Hospital Lobbying Could Sink Effort To Trim Medicare Costs

Hospitals intensely lobbying to stop a bipartisan measure that would trim their Medicare payments are emphasizing how the policy may hobble already struggling rural hospitals.

Why it matters: The hospitals’ argument is apparently resonating in the Senate — raising further doubts about whether Congress can overcome pressure from a politically powerful lobby to enact modest Medicare savings.

Catch up quick: The proposal in question, known as site-neutral payments, would save both taxpayers and patients money and has support from experts across the political spectrum.

  • Medicare would pay the same amount for the same service, regardless of whether it’s provided in a hospital outpatient department or independent physician office.
  • It’s the leading edge of broader efforts to control hospital costs, which are receiving more attention after years of focus on drug prices.

Driving the news: Hospital officials have been crisscrossing Capitol Hill and launched ads to warn against the policy, with the American Hospital Association cautioning lawmakers that it would hurt care for “vulnerable patients in rural communities.”

  • It’s a potent argument in the Senate, where many members come from largely rural states and are protective of rural hospitals, an industry that’s been wracked by closures. The facilities serve as vital lifelines in areas that tend to be sicker and poorer than urban ones.
  • Sen. Ron Wyden (D-Ore.), the chair of the powerful Senate Finance Committee, last week cast doubt on a payment overhaul as he noted the Senate is “a pretty rural place.”
  • “I, for example, am starting to get asked by members in rural constituencies, ‘How does this all affect us?’ And I’m not sure anybody has answered that question,” Wyden told reporters.
  • Sen. Mike Braun (R-Ind.), among the handful of site-neutral advocates in the Senate, acknowledged his colleagues’ hesitation about crossing hospitals, but he said it’s “benefited me politically because most people know our health care costs are too damn high.”
  • Senate Majority Leader Chuck Schumer (D-N.Y.), an ally of New York hospitals, has not ruled out action but is not likely to support sweeping proposals, said a source who spoke with his office. Schumer’s office did not return a request for comment.

The AHA boosted its lobbying spending last year by $3 million to about $25 million as it battled against site-neutral proposals. The hospital group Coalition to Protect America’s Health Care recently launched a seven-figure TV and digital ad campaign against the idea.

  • Hospitals say the higher reimbursements for their outpatient services are justified by the higher level of care they can provide compared with a physician’s office.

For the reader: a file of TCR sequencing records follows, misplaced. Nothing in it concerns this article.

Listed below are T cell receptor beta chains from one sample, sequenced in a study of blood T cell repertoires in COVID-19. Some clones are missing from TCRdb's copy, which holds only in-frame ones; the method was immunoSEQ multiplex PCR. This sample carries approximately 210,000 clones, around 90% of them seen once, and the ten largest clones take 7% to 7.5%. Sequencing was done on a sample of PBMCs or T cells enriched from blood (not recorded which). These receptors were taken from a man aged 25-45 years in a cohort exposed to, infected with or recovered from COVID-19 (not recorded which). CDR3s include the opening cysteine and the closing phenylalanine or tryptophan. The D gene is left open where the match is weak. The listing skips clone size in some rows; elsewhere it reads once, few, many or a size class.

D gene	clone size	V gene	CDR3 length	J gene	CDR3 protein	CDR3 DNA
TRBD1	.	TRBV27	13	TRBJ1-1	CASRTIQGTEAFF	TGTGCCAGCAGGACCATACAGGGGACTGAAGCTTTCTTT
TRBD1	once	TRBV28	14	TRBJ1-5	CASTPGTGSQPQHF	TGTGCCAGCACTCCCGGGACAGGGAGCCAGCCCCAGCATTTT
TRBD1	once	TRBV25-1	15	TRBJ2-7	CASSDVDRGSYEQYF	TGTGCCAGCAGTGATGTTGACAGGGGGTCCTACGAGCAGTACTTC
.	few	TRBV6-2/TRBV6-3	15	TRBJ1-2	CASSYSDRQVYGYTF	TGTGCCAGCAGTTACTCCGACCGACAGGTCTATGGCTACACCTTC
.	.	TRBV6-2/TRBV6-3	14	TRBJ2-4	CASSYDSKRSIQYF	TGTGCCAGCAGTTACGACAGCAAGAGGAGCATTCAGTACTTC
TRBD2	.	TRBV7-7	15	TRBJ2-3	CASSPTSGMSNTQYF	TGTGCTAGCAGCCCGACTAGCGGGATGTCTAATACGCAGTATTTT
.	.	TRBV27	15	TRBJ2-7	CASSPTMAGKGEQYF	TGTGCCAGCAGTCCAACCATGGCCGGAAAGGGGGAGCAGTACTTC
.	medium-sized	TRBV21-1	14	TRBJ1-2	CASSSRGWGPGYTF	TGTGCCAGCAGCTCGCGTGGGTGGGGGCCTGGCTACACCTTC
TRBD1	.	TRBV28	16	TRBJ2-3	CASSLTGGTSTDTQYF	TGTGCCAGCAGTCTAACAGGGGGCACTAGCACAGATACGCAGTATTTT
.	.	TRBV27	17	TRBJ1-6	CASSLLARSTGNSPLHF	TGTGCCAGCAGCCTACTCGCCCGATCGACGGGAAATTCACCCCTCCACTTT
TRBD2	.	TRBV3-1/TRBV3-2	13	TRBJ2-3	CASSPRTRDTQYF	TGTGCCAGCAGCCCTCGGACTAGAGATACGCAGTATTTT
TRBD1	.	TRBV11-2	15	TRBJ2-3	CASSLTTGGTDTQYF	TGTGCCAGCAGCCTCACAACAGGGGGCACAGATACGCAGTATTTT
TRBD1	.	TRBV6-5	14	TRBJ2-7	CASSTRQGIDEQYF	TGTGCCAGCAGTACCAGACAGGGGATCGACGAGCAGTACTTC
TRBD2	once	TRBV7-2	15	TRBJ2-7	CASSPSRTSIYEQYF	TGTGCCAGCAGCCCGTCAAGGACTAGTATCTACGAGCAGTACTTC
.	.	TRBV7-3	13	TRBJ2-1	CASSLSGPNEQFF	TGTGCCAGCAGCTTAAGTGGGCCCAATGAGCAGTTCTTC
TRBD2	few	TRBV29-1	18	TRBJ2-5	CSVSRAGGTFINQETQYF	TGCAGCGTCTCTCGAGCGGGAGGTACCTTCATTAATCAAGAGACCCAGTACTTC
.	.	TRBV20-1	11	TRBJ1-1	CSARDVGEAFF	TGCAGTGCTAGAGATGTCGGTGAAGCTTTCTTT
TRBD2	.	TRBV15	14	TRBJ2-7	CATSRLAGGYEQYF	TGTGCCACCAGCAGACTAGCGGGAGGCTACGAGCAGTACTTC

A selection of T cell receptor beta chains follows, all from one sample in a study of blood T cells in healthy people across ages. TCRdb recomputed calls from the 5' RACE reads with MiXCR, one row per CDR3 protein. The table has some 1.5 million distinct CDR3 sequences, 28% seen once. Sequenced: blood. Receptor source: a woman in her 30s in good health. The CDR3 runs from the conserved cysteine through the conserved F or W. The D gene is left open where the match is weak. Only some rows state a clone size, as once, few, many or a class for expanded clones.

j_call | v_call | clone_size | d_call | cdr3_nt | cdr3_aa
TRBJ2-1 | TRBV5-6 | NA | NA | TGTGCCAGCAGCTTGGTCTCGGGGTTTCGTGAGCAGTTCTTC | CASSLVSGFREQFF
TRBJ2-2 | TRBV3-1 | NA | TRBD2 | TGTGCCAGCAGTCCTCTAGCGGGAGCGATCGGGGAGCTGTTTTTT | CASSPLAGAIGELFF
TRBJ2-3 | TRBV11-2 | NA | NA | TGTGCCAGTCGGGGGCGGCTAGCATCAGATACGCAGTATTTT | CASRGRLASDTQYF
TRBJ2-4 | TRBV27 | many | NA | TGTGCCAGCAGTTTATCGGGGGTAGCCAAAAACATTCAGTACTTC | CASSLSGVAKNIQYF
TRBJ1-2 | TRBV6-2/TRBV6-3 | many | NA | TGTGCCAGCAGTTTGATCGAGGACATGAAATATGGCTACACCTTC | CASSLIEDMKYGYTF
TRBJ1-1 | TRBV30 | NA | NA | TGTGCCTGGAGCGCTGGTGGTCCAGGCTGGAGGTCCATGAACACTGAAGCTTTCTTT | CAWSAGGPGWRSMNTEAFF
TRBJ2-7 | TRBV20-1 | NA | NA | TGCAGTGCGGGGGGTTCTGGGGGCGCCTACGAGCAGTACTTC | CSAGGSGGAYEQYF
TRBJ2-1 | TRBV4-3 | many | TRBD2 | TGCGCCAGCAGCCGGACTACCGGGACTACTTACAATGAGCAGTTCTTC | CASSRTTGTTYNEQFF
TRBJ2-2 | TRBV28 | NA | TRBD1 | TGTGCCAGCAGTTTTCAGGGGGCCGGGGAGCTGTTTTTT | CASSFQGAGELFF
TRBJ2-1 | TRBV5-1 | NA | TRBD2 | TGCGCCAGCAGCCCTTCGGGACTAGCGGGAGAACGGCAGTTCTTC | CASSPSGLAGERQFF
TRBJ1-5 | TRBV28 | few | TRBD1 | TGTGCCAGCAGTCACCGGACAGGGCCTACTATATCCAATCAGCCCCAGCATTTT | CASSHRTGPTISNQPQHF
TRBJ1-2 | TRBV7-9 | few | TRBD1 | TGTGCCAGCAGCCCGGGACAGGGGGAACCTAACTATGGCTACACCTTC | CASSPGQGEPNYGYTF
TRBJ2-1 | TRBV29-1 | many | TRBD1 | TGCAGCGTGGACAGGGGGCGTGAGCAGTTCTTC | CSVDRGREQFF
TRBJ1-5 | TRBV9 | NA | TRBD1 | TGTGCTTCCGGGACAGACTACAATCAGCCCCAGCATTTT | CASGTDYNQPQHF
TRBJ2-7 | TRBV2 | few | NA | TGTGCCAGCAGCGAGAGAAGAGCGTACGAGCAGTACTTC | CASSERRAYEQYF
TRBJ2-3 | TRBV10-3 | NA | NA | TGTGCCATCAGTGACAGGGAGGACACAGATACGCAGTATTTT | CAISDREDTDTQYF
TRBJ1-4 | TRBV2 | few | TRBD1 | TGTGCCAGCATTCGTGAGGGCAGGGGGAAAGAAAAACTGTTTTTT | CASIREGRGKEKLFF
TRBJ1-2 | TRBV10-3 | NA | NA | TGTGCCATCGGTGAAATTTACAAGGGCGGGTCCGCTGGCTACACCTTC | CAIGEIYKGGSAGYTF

• After the House overwhelmingly advanced a site-neutral measure in December, the policy isn’t gaining traction in the Senate, said a hospital industry source.
  • “There’s an understanding that there are potential unintended consequences here that need to be explored more fully before going down this road,” the source said about conversations in the Senate.
  • One advocate for site-neutral policies said many lawmakers’ offices they have talked with have heard from hospitals about concerns.
  • “Hospitals are out and about. Their boards are out and about, and they’re kicking a major fuss about this,” they said.

Between the lines: The modest House-passed provision, which was pared down during its drafting, is projected to save about $3.8 billion over 10 years and is focused on drugs administered by physicians.

  • That’s a fraction of what Medicare pays hospitals and much less than more sweeping site-neutral proposals that would save over $100 billion.
  • study from the Actuarial Research Corporation found the sickest chemotherapy patients would save over $1,000 per year.
  • Advocates for the policy say hospitals eager to fend off payment cuts are leaning on a tried-and-true tactic by invoking rural hospitals.
  • “If you look across the market, most hospitals are these medium-sized and large mega-systems,” said Sophia Tripoli, senior director of health policy at the consumer group Families USA. “And I think their economics are very different from the rural economics.”
  • She noted the House bill exempts critical access hospitals, a Medicare designation carried by many rural facilities, and she argued it would be better for Congress to provide more support for hospitals that truly need it than continue the current inefficient system.

What’s next: Lawmakers supporting site-neutral policies are trying to attach legislation to government funding legislation in March. If that effort fails, the next opportunity will likely come at the end of the year.


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